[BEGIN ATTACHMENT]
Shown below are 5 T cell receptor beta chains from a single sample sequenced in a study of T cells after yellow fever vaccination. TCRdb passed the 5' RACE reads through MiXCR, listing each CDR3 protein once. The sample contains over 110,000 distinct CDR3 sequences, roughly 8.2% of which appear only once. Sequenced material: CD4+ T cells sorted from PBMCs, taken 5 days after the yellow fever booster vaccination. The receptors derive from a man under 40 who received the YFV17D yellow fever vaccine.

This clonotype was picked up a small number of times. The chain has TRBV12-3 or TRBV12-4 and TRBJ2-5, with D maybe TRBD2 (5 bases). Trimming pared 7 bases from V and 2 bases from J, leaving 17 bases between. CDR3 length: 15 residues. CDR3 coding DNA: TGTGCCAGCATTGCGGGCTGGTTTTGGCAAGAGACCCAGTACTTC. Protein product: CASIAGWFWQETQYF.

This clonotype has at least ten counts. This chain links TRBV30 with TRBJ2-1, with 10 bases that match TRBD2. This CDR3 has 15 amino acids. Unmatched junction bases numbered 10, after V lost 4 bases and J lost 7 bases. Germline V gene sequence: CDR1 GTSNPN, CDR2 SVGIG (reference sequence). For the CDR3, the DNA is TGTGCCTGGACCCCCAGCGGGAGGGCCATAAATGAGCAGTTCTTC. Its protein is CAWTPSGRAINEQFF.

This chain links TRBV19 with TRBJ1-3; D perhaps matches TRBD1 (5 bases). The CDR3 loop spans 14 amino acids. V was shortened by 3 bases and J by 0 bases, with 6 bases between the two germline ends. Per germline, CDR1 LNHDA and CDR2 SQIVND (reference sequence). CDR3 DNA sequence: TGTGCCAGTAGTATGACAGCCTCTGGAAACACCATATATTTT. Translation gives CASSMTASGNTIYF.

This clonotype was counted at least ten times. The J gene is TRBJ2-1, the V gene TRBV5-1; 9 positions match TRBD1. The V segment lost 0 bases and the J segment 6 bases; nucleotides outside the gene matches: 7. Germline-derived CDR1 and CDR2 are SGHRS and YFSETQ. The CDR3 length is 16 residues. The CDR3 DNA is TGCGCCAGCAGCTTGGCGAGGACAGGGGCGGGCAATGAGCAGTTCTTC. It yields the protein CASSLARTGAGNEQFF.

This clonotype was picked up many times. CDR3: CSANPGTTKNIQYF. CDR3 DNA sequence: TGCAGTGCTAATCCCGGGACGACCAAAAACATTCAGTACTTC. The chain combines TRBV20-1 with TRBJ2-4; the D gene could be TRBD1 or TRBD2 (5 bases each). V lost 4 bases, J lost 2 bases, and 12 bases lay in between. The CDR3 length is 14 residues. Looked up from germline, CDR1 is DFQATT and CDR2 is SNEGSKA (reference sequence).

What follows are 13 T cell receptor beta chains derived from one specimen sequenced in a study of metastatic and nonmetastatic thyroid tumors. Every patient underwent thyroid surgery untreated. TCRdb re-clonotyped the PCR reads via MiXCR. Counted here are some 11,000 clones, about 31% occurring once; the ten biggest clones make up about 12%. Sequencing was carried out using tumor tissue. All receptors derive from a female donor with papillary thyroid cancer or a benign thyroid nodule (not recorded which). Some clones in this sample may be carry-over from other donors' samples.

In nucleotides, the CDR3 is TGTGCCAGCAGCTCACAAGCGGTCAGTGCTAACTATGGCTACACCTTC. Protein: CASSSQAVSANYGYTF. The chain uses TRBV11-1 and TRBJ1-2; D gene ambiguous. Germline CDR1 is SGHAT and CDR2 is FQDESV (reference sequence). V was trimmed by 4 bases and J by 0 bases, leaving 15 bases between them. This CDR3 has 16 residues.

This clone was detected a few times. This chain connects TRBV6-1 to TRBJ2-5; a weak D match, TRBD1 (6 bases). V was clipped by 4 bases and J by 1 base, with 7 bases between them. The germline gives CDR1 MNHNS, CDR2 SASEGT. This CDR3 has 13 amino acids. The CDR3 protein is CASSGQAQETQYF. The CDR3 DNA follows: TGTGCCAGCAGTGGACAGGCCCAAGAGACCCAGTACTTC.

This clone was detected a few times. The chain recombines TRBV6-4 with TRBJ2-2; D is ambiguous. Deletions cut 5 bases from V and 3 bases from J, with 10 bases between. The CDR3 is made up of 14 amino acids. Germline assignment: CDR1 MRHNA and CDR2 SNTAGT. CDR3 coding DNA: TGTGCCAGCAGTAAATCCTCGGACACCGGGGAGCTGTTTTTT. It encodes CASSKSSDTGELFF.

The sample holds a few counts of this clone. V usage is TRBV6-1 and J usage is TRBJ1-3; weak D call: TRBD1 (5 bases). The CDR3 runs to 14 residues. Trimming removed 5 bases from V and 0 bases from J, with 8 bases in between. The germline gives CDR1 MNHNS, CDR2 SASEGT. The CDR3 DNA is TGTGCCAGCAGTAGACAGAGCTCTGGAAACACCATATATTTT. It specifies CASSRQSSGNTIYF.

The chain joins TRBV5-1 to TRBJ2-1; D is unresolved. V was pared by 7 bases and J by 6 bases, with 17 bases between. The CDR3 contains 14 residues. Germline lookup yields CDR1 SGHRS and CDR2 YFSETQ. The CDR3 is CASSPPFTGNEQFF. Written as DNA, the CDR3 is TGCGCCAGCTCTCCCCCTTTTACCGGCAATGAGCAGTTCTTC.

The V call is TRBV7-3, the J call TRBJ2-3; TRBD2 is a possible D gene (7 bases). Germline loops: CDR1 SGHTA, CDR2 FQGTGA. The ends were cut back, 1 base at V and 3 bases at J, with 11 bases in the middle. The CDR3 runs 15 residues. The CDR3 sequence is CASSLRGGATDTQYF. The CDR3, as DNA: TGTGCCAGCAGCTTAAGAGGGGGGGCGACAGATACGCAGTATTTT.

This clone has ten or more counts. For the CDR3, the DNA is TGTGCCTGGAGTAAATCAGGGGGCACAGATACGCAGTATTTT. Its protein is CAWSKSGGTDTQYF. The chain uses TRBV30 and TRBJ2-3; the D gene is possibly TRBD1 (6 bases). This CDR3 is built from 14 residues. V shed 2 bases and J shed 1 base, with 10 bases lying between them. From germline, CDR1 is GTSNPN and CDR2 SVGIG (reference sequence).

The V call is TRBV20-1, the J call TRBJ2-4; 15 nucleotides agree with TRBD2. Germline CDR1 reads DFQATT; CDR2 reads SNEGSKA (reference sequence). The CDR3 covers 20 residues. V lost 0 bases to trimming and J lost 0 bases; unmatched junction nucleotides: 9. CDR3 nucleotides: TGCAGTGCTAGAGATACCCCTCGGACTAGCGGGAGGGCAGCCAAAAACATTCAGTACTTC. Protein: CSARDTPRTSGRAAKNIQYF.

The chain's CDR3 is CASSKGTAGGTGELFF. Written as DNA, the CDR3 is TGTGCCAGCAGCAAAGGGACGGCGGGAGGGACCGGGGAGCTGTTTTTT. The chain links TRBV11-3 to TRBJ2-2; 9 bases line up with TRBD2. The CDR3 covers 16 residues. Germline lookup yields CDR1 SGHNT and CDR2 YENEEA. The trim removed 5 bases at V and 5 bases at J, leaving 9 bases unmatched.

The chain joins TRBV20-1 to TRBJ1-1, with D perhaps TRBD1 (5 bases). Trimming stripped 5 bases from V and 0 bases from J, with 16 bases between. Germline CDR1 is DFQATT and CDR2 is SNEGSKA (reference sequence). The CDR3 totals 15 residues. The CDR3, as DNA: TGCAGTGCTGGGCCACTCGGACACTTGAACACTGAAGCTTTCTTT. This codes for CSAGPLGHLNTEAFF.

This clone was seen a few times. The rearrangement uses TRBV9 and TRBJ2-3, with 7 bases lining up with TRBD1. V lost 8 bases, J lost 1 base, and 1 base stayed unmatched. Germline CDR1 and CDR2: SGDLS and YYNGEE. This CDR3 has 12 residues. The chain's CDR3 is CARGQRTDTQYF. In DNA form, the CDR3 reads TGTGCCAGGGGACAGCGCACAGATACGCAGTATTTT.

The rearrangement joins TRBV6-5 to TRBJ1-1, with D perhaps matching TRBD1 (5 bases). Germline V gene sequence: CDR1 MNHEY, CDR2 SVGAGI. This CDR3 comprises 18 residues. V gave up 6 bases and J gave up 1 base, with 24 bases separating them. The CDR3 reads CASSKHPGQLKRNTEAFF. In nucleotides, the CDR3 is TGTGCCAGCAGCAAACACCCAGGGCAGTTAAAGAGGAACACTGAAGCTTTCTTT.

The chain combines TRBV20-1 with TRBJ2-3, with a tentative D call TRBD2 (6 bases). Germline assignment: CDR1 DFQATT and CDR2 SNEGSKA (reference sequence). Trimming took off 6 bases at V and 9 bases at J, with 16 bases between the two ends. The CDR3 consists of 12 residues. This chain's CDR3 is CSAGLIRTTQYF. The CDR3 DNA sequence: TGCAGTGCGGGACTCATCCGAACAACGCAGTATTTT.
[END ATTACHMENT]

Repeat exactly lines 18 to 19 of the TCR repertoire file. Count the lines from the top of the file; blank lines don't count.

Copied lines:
This clone was seen a few times. The rearrangement uses TRBV9 and TRBJ2-3, with 7 bases lining up with TRBD1. V lost 8 bases, J lost 1 base, and 1 base stayed unmatched. Germline CDR1 and CDR2: SGDLS and YYNGEE. This CDR3 has 12 residues. The chain's CDR3 is CARGQRTDTQYF. In DNA form, the CDR3 reads TGTGCCAGGGGACAGCGCACAGATACGCAGTATTTT.

The rearrangement joins TRBV6-5 to TRBJ1-1, with D perhaps matching TRBD1 (5 bases). Germline V gene sequence: CDR1 MNHEY, CDR2 SVGAGI. This CDR3 comprises 18 residues. V gave up 6 bases and J gave up 1 base, with 24 bases separating them. The CDR3 reads CASSKHPGQLKRNTEAFF. In nucleotides, the CDR3 is TGTGCCAGCAGCAAACACCCAGGGCAGTTAAAGAGGAACACTGAAGCTTTCTTT.